by Conor Nimmons
Australia is one of the least religious nations in the developed world, with religion not described as a central part in many people’s lives, particularly among young people, according to a 2008 survey conducted by The Christian Science Monitor.
In the 2006 census, the Australian Bureau of Statistics categorised 18.7 per cent (that’s 3,706, 555) Australians as having no religion compared to 15.5 per cent in 2001.
Yet Diane Roche (pictured), the chaplain at Royal North Shore Hospital Intensive Care Unit, is no stranger to the reality of physical and mental illness and finds there is no shortage of people traumatised by ill health who seek her support.
After 15 years of handling patients’ spiritual needs, Ms Roche says that it is tough dealing with people who are physically stunned by the trauma of serious injury, sudden death, or mental breakdown.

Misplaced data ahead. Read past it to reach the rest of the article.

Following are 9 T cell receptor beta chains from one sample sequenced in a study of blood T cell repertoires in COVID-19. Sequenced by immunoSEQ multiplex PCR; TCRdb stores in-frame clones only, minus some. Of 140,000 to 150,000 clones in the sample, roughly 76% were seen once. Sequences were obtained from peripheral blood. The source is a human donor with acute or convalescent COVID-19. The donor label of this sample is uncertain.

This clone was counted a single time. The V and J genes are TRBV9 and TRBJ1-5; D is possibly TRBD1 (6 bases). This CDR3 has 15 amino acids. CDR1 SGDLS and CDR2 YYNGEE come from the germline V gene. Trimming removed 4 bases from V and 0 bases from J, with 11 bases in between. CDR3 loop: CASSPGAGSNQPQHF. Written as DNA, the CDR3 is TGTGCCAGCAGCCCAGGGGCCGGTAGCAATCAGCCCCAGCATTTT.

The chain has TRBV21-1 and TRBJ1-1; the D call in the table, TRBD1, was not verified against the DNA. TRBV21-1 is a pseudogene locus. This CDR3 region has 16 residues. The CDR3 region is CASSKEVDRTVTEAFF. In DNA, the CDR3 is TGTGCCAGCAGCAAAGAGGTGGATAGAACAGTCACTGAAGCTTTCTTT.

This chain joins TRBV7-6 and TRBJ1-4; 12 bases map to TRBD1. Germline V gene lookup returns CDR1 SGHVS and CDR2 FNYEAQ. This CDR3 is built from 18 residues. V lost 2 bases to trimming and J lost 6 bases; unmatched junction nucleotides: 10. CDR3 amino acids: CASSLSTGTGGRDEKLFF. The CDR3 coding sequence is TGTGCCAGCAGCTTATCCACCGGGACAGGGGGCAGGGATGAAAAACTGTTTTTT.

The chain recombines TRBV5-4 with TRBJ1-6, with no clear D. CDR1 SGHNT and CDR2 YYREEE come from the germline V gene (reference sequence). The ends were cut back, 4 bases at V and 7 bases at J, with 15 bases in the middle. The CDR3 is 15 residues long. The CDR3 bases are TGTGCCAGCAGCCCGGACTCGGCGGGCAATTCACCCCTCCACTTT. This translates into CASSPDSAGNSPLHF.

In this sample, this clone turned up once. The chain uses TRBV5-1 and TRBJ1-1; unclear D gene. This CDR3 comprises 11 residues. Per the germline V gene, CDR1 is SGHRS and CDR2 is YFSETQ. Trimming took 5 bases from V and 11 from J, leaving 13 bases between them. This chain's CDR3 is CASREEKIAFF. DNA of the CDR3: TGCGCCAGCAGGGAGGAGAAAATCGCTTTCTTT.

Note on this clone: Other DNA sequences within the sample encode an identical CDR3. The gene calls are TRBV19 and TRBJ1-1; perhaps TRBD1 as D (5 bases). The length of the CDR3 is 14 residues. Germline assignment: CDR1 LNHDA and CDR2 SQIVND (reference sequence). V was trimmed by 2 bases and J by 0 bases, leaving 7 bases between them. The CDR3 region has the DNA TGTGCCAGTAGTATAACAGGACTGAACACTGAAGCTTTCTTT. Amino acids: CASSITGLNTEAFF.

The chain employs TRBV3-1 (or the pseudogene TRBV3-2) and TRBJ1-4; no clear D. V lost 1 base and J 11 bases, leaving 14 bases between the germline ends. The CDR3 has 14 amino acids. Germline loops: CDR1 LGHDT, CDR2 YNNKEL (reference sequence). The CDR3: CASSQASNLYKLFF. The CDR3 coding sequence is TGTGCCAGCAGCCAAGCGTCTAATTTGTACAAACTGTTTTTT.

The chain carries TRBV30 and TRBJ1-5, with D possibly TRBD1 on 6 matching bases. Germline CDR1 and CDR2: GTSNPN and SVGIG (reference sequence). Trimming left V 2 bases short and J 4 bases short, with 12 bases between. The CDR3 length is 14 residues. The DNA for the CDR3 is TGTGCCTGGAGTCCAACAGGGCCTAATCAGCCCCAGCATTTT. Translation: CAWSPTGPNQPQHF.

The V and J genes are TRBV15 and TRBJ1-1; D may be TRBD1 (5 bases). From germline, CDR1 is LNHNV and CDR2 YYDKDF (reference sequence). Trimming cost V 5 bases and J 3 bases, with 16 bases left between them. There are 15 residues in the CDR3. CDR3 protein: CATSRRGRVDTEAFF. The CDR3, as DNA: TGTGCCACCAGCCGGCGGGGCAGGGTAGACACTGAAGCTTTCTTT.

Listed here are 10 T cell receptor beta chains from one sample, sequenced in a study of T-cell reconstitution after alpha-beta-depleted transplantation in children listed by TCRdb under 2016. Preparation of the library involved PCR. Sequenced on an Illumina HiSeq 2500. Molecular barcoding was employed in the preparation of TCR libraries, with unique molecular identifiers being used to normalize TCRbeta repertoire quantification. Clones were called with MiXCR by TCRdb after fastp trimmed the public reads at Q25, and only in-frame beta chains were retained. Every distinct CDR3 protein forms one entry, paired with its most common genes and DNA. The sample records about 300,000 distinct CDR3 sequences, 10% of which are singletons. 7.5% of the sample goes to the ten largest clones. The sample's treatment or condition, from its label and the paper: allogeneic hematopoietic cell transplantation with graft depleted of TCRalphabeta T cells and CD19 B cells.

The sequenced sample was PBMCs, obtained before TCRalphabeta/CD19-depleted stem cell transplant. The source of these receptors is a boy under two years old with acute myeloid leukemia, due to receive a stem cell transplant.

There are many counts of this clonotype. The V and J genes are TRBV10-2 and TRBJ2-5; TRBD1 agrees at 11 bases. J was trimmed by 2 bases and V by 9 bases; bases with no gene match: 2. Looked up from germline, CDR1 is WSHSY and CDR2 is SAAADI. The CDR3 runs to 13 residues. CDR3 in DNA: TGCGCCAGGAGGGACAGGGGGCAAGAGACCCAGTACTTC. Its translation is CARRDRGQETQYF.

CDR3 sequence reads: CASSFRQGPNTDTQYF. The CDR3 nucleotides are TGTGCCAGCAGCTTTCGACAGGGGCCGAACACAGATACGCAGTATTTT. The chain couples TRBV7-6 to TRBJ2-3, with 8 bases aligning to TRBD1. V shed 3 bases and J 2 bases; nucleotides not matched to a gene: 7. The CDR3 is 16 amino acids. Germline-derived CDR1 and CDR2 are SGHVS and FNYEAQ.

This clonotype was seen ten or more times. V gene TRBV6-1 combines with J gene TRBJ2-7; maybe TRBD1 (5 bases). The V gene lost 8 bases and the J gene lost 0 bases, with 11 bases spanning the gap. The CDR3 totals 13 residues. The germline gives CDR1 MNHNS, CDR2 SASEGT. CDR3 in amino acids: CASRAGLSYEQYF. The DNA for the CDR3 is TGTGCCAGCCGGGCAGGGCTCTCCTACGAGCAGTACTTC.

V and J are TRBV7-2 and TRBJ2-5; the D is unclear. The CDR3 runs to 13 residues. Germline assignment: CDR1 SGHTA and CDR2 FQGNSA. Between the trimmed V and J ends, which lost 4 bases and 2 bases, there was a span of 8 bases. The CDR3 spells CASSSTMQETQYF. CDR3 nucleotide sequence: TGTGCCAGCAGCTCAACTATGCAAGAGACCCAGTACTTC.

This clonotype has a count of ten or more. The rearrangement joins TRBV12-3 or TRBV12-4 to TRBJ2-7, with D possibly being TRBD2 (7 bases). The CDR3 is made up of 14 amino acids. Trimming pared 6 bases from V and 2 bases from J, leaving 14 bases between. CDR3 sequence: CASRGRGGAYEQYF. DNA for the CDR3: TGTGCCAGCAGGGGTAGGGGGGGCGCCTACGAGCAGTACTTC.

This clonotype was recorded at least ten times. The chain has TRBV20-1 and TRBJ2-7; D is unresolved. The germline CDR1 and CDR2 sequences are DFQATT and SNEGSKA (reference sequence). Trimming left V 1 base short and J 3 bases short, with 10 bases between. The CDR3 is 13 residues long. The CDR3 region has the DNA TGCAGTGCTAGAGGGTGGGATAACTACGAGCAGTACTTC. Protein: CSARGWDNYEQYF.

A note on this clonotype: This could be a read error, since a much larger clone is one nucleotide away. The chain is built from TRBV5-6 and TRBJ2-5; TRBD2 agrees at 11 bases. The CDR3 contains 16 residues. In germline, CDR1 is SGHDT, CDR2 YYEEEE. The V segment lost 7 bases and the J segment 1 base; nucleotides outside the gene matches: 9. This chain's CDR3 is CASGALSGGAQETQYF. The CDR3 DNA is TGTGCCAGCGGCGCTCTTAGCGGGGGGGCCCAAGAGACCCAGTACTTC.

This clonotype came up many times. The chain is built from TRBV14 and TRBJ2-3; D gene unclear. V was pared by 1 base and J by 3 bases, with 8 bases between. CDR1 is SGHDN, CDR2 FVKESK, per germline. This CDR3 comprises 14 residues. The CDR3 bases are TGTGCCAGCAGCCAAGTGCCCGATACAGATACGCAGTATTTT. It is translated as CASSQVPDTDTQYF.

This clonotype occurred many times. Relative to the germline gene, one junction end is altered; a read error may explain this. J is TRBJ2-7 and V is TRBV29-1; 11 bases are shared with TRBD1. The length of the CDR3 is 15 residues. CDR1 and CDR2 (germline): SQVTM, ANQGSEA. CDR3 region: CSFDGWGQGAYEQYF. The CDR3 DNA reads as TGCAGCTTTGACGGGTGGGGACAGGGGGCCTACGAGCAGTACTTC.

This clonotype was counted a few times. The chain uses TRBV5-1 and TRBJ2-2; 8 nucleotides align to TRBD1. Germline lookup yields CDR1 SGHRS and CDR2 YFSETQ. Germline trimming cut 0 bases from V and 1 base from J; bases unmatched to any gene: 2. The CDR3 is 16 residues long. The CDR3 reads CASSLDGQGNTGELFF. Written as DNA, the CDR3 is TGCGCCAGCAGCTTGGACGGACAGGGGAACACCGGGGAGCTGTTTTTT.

“There’s no cognitive reaction when they are stunned. You can see them asking themselves the question, ‘where is God in all this?’,” she says.
Non-denominational, Diane Roche says “there needs to be a growing understanding of spirituality, and an inherent understanding of ourselves and a capacity of connection to something bigger than ourselves”.
She steps outside the world view that religion defines spirituality. She believes the words of the Bible need to be used as a motivational platform, and that the unification of humanity overrides the importance of religious background.
However, she says that she does not aim to prophesise, merely to instill a sense of self within patients who have lost everything, and in some cases, everyone. It is this philosophy that has guided Ms Roche through the turbulence of the RNSH Intensive Care Unit. She says that the work is not easy but that team cohesion is of vital importance and that she is just “one of the team”.
Returning patients who want to have their faith maintained is a common occurrence for Ms Roche. Because trauma can last for long periods, she says patients often return to the hospital. She says “patients just want to have somebody to listen”.
She says a key to happiness lies in a person’s ability to remain true to his or herself in times of crisis. This is what propels Ms Roche to assist others. She says that her experiences with her patients searching for spiritual oneness have shaped her sense of self and broadened her understanding of spirituality.